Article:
Where a student dismissed from the East Carolina University School of Social Work’s Master’s Degree program sued the university alleging that its decision discriminated against her in violation of the Americans with Disabilities Act, or ADA, the university was granted summary judgment. The record showed a lack of professionalism that disqualified her from participation in the program, and that she was not dismissed because of her disability.
After East Carolina University, or ECU, dismissed Olivia Neal from its School of Social Work’s Master’s Degree program, Neal sued the university alleging that its decision discriminated against her in violation of the ADA. The district court granted summary judgment to ECU.
To state a prima facie case of ADA discrimination in the context of a university’s academic programs, a “plaintiff must establish that (1) [s]he has a disability, (2) [s]he is otherwise qualified to participate in the defendant’s program, and (3) [s]he was excluded from the program on the basis of h[er] disability.” Here, the district court concluded that Neal failed to come forward with evidence creating a genuine issue of material fact on elements two and three.
The policies governing Neal’s enrollment in the MSW program plainly and clearly cautioned that a lack of professionalism could be a basis for dismissal from the program. Neal’s argument that she met this professionalism standard because she maintained a high grade point average and had never been cited for unprofessional conduct in her field work is unpersuasive. But those are not the sole measures of “professionalism,” which also appropriately consider matters such as conduct toward faculty and peers, timely communications, class and meeting attendance and the like.
Universities—not courts— are best equipped to determine what weight to give the many factors comprising the totality of a student’s academic record and performance in an academic program and how that totality measures up against a program’s requirements. Absent evidence of a discriminatory motive in assessing the numerous factors ECU was entitled to rely on to determine a student’s qualifications to remain enrolled in one of its programs, this court has no cause to accept Neal’s invitation to reweigh those factors or second-guess ECU’s determination that Neal failed to satisfy them.
Neal asserts that a dispute in the record exists as to the factual accuracy of whether she missed classes and field supervision for unexcused reasons. She claims that this discrepancy matters because it served as one factor supporting her dismissal. The court disagrees. The undisputed record shows a pattern of missed coursework throughout Neal’s time in the MSW program such that ECU could rely on that evidence as one basis for its decision.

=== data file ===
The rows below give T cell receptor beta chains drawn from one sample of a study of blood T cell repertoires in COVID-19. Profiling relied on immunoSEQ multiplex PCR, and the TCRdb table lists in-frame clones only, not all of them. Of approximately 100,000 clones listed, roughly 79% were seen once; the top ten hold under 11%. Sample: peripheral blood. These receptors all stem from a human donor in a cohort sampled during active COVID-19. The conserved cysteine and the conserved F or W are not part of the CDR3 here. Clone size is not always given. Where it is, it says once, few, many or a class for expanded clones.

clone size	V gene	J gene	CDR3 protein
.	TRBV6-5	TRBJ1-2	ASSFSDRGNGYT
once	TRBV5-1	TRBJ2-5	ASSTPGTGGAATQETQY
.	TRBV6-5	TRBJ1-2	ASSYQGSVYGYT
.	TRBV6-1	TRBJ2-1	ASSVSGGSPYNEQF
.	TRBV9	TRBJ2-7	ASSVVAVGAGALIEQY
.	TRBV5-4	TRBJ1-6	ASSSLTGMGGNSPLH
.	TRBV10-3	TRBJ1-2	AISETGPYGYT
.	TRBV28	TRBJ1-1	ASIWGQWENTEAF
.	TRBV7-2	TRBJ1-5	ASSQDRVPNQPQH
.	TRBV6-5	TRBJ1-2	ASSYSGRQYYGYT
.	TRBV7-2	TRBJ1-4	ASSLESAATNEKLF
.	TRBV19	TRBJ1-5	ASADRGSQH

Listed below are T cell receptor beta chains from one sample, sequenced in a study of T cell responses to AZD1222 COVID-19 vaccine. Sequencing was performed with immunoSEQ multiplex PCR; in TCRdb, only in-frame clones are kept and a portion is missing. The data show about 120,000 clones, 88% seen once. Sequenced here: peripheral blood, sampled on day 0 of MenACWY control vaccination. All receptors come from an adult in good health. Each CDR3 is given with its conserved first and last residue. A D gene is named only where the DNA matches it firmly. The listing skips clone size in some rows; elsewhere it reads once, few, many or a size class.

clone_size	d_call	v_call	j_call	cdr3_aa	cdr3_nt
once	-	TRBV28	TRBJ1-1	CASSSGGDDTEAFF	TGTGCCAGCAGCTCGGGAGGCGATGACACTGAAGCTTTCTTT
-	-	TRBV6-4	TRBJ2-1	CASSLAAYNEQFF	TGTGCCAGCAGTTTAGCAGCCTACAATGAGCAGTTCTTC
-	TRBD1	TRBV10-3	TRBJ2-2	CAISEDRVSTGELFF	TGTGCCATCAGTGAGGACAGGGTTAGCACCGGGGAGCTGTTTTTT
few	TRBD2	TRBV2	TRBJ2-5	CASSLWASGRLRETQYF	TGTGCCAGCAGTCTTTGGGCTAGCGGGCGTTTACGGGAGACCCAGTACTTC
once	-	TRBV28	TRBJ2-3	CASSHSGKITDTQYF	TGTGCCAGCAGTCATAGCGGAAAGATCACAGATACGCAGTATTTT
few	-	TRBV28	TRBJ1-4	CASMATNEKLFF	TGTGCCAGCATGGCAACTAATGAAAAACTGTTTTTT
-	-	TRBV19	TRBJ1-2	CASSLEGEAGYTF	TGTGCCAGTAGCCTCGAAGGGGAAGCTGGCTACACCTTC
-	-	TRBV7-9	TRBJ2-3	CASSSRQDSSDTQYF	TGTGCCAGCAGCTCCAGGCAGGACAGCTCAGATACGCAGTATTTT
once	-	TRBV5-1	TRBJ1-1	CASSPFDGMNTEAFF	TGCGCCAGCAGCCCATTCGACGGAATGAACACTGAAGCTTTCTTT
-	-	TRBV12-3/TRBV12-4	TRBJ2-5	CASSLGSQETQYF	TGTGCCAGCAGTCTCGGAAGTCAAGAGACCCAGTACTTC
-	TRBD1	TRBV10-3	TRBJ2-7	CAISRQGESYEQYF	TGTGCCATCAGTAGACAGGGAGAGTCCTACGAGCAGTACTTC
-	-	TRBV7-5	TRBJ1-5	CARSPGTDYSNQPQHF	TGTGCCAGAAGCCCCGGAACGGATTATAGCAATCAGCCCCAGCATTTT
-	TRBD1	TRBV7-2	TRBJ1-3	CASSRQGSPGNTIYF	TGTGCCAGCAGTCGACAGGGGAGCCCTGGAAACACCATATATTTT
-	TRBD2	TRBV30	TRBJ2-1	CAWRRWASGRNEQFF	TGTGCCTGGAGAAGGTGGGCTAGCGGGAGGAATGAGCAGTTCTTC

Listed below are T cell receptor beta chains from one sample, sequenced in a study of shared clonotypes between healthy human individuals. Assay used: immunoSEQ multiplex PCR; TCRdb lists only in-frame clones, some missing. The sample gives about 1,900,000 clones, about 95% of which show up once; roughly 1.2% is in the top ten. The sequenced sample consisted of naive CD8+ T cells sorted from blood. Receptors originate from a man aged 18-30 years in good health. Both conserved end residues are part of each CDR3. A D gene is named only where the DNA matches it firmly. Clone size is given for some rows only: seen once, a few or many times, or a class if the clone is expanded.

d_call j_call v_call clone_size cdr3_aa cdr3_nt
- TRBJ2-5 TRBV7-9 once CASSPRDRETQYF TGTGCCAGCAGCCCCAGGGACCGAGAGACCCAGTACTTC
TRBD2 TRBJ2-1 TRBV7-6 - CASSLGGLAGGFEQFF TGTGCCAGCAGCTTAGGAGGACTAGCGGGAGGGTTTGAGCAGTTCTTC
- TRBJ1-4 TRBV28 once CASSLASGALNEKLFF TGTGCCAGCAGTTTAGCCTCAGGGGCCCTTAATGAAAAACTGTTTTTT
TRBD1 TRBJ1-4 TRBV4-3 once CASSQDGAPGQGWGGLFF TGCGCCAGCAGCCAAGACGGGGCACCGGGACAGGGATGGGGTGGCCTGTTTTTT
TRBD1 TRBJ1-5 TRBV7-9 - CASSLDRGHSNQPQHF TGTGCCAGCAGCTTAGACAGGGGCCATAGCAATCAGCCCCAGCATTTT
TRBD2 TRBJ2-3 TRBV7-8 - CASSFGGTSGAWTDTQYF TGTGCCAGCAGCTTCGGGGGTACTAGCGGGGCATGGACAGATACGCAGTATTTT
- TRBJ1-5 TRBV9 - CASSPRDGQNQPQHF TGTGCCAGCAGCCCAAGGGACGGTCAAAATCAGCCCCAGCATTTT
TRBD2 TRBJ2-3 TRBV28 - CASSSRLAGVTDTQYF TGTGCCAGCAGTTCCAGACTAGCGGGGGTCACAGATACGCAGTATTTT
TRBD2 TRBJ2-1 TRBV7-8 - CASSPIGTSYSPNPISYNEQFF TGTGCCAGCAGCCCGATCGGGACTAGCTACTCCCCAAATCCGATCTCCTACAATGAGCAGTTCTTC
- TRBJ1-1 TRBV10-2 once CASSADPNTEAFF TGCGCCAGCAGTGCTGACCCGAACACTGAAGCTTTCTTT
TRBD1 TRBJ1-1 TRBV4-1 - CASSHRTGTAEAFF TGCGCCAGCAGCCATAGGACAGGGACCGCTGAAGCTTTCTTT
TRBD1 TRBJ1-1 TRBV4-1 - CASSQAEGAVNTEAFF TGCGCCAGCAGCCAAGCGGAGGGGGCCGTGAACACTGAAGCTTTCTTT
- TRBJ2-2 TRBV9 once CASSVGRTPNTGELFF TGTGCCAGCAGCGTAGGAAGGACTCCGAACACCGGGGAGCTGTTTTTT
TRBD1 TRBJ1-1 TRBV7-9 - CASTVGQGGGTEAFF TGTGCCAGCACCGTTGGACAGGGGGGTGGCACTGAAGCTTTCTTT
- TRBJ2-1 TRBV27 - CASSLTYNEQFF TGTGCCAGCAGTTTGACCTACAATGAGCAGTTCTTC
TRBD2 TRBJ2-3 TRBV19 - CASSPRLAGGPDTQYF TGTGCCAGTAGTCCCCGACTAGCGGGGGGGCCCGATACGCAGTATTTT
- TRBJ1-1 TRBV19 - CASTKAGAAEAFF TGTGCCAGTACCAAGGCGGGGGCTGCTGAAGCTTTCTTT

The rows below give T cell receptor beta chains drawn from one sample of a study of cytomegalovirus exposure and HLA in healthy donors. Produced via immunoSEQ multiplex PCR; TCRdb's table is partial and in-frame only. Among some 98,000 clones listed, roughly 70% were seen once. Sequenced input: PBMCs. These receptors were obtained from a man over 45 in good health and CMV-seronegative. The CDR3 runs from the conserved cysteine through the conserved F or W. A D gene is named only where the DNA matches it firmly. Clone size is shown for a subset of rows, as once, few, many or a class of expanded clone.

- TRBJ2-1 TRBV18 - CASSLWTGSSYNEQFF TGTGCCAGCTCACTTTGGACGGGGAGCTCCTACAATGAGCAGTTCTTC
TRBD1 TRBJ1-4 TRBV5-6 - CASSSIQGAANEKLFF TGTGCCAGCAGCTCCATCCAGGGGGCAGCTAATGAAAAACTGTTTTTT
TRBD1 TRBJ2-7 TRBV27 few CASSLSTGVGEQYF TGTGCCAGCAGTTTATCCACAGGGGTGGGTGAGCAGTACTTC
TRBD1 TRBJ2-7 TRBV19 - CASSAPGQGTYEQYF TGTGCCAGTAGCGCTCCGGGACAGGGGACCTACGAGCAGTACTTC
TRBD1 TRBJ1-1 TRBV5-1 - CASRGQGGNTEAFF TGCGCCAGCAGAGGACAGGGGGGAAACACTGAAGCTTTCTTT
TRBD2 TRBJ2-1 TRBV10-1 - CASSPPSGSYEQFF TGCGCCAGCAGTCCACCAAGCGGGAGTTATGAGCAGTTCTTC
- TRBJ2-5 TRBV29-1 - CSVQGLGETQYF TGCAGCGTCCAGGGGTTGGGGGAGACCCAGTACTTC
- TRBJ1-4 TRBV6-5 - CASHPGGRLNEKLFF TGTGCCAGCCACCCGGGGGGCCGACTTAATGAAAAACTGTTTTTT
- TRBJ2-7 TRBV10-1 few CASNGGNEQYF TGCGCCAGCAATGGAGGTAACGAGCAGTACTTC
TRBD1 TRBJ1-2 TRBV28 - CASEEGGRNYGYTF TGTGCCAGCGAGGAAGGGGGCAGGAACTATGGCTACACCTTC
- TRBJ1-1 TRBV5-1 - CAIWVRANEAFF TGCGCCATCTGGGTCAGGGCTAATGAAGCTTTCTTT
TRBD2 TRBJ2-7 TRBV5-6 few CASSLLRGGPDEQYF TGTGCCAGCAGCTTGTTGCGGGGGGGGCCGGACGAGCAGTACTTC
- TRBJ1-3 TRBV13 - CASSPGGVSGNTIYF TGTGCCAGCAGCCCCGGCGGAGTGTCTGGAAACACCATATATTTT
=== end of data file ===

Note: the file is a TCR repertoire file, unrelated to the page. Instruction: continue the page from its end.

Even more problematic for Neal, however, is that this was just one of many factors that (1) ECU cited at the time of her dismissal and (2) the district court pointed to as a basis for concluding that she failed to demonstrate she was “otherwise qualified” to remain in the MSW program. Thus, even if Neal had been able to cast doubt on whether her absences from class and supervisory meetings would have warranted dismissal, that would not alter the outcome here given the totality of the undisputed record.
Neal asserts that the record contains sufficient evidence from which a jury could find that ECU dismissed her from the MSW program because of her disability. She points to emails between MSW program faculty and administration in February 2015 discussing their perceptions of her mental state and her performance in the program. The court again disagrees. Viewed in the light most favorable to Neal, the emails depict a faculty concerned for Neal’s well-being, sensitive to when and how they could address an adult graduate student’s personal matters and fearful that her conduct and interactions with them beginning from February 10-24 would affect her successful performance going forward in the semester.
That the same individuals who were party to the February 2015 emails did not act to dismiss her until after further concerning academic conduct occurred bolsters the conclusion that no causal link can be shown between Neal’s disability and her dismissal. Further breaking the link between Neal’s dismissal and any discriminatory motive is the review panel’s independent evaluation of Neal’s record and its recommendation to uphold her dismissal while not holding Neal accountable for her conduct during her hospitalization.
Neal v. East Carolina University, Case No. 20-2153, Nov. 4, 2022. 4th Cir. (Agee), from EDNC at Raleigh (Britt). Glenn A. Barfield for Appellant. Vanessa N. Totten for Appellee. VLW 022-2-237. 40 pp.